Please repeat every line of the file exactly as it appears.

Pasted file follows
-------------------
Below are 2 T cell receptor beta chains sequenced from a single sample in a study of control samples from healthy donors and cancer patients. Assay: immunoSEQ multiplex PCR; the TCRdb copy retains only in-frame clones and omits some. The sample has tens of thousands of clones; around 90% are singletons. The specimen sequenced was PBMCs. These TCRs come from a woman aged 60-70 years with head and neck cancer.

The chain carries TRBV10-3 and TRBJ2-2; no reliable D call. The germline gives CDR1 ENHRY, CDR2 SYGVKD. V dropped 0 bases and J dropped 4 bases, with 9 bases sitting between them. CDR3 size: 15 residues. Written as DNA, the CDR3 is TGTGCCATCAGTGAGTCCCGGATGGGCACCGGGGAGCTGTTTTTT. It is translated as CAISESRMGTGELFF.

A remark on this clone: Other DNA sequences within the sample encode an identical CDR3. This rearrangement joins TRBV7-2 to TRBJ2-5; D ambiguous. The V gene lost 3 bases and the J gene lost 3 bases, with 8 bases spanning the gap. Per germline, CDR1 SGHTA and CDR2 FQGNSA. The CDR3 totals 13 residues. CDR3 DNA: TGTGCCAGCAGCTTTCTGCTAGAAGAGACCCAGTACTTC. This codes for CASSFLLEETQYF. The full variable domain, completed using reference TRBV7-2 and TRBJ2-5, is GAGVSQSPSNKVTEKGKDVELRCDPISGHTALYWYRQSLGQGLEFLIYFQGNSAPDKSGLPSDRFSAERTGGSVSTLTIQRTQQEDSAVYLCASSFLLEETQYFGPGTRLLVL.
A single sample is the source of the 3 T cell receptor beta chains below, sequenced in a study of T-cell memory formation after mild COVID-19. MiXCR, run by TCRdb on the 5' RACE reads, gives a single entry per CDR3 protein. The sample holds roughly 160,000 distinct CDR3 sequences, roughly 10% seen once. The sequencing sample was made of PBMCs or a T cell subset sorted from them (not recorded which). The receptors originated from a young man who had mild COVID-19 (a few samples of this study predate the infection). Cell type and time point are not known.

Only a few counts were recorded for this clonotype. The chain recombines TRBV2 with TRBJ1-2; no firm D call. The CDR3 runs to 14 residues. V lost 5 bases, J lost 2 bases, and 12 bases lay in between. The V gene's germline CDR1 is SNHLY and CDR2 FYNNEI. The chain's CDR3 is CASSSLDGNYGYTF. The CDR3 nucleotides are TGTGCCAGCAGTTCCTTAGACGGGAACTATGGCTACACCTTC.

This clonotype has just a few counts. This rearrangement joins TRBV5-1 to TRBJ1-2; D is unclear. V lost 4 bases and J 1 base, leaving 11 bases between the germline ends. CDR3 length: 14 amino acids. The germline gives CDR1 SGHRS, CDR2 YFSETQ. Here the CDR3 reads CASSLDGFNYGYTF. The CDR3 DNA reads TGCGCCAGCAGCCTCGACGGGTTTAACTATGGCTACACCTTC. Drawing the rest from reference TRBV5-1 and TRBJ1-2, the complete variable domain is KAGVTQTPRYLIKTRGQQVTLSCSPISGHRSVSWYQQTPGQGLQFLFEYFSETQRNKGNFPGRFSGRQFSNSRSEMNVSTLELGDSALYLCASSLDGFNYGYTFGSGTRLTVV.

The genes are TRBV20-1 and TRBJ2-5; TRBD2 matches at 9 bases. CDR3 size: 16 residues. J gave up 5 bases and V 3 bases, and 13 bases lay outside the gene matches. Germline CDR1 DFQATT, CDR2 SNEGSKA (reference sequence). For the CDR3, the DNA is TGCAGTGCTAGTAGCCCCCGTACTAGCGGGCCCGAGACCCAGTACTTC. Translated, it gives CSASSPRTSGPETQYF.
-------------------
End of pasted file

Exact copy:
Below are 2 T cell receptor beta chains sequenced from a single sample in a study of control samples from healthy donors and cancer patients. Assay: immunoSEQ multiplex PCR; the TCRdb copy retains only in-frame clones and omits some. The sample has tens of thousands of clones; around 90% are singletons. The specimen sequenced was PBMCs. These TCRs come from a woman aged 60-70 years with head and neck cancer.

The chain carries TRBV10-3 and TRBJ2-2; no reliable D call. The germline gives CDR1 ENHRY, CDR2 SYGVKD. V dropped 0 bases and J dropped 4 bases, with 9 bases sitting between them. CDR3 size: 15 residues. Written as DNA, the CDR3 is TGTGCCATCAGTGAGTCCCGGATGGGCACCGGGGAGCTGTTTTTT. It is translated as CAISESRMGTGELFF.

A remark on this clone: Other DNA sequences within the sample encode an identical CDR3. This rearrangement joins TRBV7-2 to TRBJ2-5; D ambiguous. The V gene lost 3 bases and the J gene lost 3 bases, with 8 bases spanning the gap. Per germline, CDR1 SGHTA and CDR2 FQGNSA. The CDR3 totals 13 residues. CDR3 DNA: TGTGCCAGCAGCTTTCTGCTAGAAGAGACCCAGTACTTC. This codes for CASSFLLEETQYF. The full variable domain, completed using reference TRBV7-2 and TRBJ2-5, is GAGVSQSPSNKVTEKGKDVELRCDPISGHTALYWYRQSLGQGLEFLIYFQGNSAPDKSGLPSDRFSAERTGGSVSTLTIQRTQQEDSAVYLCASSFLLEETQYFGPGTRLLVL.
A single sample is the source of the 3 T cell receptor beta chains below, sequenced in a study of T-cell memory formation after mild COVID-19. MiXCR, run by TCRdb on the 5' RACE reads, gives a single entry per CDR3 protein. The sample holds roughly 160,000 distinct CDR3 sequences, roughly 10% seen once. The sequencing sample was made of PBMCs or a T cell subset sorted from them (not recorded which). The receptors originated from a young man who had mild COVID-19 (a few samples of this study predate the infection). Cell type and time point are not known.

Only a few counts were recorded for this clonotype. The chain recombines TRBV2 with TRBJ1-2; no firm D call. The CDR3 runs to 14 residues. V lost 5 bases, J lost 2 bases, and 12 bases lay in between. The V gene's germline CDR1 is SNHLY and CDR2 FYNNEI. The chain's CDR3 is CASSSLDGNYGYTF. The CDR3 nucleotides are TGTGCCAGCAGTTCCTTAGACGGGAACTATGGCTACACCTTC.

This clonotype has just a few counts. This rearrangement joins TRBV5-1 to TRBJ1-2; D is unclear. V lost 4 bases and J 1 base, leaving 11 bases between the germline ends. CDR3 length: 14 amino acids. The germline gives CDR1 SGHRS, CDR2 YFSETQ. Here the CDR3 reads CASSLDGFNYGYTF. The CDR3 DNA reads TGCGCCAGCAGCCTCGACGGGTTTAACTATGGCTACACCTTC. Drawing the rest from reference TRBV5-1 and TRBJ1-2, the complete variable domain is KAGVTQTPRYLIKTRGQQVTLSCSPISGHRSVSWYQQTPGQGLQFLFEYFSETQRNKGNFPGRFSGRQFSNSRSEMNVSTLELGDSALYLCASSLDGFNYGYTFGSGTRLTVV.

The genes are TRBV20-1 and TRBJ2-5; TRBD2 matches at 9 bases. CDR3 size: 16 residues. J gave up 5 bases and V 3 bases, and 13 bases lay outside the gene matches. Germline CDR1 DFQATT, CDR2 SNEGSKA (reference sequence). For the CDR3, the DNA is TGCAGTGCTAGTAGCCCCCGTACTAGCGGGCCCGAGACCCAGTACTTC. Translated, it gives CSASSPRTSGPETQYF.